- Moisturising and anti-ageing effects: The mucopolysaccharides in aloe vera gel help in binding and retaining moisture while lignin gives it deep penetration. The amino acid- rich gel softens the skin and zinc tightens pores. Topical application of the gel increases collagen generation and, more significantly, the percentage of collagen type III. The level of crosslinking in collagen has also been observed to increase. Increased crosslinking leads to tighter skin texture, indicating that the gel may be useful in slowing down the formation of wrinkles and sagging in ageing skin 11.
- Antiseptic effects: Lupeol, salicylic acid, cinnamomic acid, phenols and sulphur compounds in aloe have antibacterial and antiviral effects 11.
- Anti-allergic action: A glycoprotein called alprogen isolated from aloe extract has been shown to inhibit the release of histamine from mast cells which triggers allergic reactions 12.
- Anti-inflammatory and anti-oxidant action: The C-glucosyl chromone isolated from aloe gel has shown potent anti-inflammatory properties by inhibiting the cyclooxygenase pathway and reducing the inflammatory prostaglandin E2 from arachidonic acid. This chromone may also be partly responsible for the anti-oxidant activity of aloe vera gel 13.
- Anti-acne effect: The saponins in aloe vera have a gentle cleansing action. Along with the action of anthraquinones, salicylic acid and lupeol, aloe keeps the pores of the skin free of dirt and acne-causing bacteria.
- Wound healing: Aloe has earned the sobriquet of ‘First aid plant’ because of its ability to hasten wound healing and reduce scarring. It has been shown that the plant contains the enzyme bradykinase which helps to reduce inflammation. Glucomannan and gibberellin act on the receptors of skin fibroblasts to accelerate wound healing. It has also been reported that topical application triggers increased collagen III production as well as hyaluronidase and dermatan sulfate synthesis, which are important in the shrinking and breaking down of scar tissue 11.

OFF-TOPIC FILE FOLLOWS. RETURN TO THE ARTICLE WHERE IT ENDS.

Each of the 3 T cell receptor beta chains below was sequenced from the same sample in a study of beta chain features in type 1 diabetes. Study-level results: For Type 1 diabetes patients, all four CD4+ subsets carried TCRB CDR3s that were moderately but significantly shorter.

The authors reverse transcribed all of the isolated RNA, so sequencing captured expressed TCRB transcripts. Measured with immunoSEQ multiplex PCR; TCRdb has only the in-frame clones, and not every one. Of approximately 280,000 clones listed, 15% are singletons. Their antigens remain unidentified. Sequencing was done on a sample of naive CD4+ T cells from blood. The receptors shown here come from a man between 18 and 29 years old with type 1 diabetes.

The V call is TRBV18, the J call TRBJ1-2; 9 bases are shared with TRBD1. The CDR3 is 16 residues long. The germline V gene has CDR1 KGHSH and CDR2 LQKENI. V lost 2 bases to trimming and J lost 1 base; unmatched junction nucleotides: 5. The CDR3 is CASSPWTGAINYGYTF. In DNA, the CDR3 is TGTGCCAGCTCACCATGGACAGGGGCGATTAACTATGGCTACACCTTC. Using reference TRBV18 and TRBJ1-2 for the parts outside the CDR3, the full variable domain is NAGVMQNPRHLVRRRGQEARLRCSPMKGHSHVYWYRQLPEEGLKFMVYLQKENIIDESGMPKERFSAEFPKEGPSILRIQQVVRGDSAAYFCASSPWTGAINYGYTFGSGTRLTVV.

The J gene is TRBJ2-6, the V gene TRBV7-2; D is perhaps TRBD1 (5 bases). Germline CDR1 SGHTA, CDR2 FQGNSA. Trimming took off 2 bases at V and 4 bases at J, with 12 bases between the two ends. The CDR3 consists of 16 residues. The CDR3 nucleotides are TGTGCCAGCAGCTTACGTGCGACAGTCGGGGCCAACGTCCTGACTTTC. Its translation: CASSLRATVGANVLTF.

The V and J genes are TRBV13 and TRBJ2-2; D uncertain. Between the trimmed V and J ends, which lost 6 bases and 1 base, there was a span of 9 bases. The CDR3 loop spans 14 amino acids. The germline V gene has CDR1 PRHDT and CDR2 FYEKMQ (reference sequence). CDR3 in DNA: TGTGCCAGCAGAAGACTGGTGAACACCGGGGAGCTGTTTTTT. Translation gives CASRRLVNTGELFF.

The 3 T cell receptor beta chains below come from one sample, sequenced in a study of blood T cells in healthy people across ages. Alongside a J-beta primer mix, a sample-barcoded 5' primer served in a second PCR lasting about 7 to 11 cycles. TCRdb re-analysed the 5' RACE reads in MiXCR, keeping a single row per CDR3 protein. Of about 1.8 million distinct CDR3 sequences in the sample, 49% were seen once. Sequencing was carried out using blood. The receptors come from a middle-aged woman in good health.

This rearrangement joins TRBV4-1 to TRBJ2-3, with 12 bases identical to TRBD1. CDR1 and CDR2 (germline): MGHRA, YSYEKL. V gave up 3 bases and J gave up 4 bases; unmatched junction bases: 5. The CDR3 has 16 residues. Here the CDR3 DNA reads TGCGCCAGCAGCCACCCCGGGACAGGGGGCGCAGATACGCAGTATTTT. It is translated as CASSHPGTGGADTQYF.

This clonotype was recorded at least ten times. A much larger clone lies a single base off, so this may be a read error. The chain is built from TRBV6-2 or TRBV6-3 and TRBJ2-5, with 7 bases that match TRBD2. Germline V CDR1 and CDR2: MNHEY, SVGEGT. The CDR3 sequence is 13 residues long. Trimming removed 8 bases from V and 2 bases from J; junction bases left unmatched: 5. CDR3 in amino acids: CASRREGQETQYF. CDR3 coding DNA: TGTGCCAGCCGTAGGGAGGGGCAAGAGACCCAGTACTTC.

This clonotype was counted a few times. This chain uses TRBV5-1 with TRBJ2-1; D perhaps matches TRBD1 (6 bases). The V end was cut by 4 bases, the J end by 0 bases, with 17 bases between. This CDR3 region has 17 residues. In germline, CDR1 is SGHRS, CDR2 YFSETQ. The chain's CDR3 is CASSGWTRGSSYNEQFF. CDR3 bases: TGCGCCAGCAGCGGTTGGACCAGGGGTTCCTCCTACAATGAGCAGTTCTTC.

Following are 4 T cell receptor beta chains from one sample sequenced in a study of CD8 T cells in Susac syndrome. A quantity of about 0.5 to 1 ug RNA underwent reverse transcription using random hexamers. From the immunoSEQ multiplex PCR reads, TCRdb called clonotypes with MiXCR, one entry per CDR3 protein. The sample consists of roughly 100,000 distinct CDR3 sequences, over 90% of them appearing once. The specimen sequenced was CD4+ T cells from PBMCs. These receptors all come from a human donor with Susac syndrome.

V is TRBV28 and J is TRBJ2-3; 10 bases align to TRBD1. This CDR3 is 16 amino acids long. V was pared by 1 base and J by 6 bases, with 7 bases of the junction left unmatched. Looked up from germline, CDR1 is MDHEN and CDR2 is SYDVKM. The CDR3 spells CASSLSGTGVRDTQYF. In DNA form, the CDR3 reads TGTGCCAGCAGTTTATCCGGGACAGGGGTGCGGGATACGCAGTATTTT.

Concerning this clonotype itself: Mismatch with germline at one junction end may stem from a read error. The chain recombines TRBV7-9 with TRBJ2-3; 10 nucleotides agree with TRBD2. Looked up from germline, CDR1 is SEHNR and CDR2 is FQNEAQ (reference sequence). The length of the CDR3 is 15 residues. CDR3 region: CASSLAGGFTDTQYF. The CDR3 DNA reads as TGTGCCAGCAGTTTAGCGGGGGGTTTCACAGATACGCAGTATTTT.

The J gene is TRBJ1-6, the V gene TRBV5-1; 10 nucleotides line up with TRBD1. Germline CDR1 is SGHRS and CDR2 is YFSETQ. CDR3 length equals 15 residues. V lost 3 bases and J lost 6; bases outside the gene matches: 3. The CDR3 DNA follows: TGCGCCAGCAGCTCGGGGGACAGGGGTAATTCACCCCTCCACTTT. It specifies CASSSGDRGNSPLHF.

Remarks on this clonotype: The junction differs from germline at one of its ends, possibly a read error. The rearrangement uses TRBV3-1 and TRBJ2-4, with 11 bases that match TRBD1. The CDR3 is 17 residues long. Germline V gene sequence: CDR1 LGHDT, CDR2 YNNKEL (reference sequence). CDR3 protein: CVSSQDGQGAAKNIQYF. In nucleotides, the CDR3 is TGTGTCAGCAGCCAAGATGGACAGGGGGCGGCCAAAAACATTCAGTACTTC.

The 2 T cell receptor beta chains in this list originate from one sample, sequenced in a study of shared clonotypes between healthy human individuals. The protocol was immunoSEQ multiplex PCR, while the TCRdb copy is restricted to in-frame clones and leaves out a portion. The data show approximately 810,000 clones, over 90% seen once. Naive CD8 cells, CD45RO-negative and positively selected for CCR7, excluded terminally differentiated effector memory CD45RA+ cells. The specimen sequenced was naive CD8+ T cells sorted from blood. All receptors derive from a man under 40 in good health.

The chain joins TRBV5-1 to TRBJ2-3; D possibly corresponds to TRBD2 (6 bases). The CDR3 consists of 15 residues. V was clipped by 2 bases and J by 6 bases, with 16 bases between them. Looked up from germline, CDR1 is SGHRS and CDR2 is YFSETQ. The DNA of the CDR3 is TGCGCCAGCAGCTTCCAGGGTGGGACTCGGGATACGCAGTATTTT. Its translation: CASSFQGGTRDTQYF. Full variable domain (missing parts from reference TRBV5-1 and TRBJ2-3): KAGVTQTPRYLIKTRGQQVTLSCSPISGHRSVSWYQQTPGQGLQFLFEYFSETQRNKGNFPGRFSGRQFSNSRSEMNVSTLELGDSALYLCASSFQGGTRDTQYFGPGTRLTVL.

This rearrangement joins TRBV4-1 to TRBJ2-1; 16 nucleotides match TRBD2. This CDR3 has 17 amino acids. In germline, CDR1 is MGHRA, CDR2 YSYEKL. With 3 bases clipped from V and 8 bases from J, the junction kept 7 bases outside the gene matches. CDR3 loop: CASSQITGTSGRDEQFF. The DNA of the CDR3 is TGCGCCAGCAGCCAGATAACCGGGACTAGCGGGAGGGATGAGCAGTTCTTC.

- Burn healing: Aloe vera gel compares with silver sulfadiazine or framycetin creams in healing burns 14.
- Healing of radiation burns: Studies on post-radiation burns in patients who have undergone radiation therapy have confirmed the soothing action of the gel on such burns. It is thought that an anti-oxidant protein – metallothionein (a metal binding protein) is generated in the skin and that the enzymes like catalase and peroxidase scavenge damaging free radicals generated due to the ionising radiation 11.
- Laxative effect: The anthroquinones present in the juice of the aloe leaf are responsible for the laxative action when taken orally 11.
Use in the cosmetic industry:
Aloe has been used extensively in cosmetics, especially in regenerative creams such as anti-ageing and anti-wrinkle gels. Lotions with the aloe gel base are recommended for dry skin, allergies and acne-prone skin.
Botany and grow it yourself
The Aloe belongs to the Liliaceae family. Aloe barbadensis is a short plant that grows to an average height of 12-15 inches. When cultivated in fields, the plants can reach a height of 26-28 inches. In the absence of a stem, the leaves rise in a rosette fashion directly from the ground. The thick triangular leaves with serrated, spiny edges are tapered at the top. They are greyish-green to light green in colour with a sprinkling of white spots 4.
The plant bears orange -yellow coloured flowers in the winter of the second year after planting. The flowers are arranged in spikes and rise above the leaves. Most of the species are male that are sterile or with very few pollen. The plant reproduces by vegetative propagation, with the appearance of small rosettes along the rhizome of the parent.
To grow aloe, one needs well-drained soil and a warm temperature. Aloe does not have a deep penetrating root system and can be easily cultivated in shallow pots. It is imperative to prevent flooding since excess water is one of the two reasons that aloe will not thrive (the other being freezing temperature). Aloe is naturally pest- resistant and can be grown as an indoor plant 4.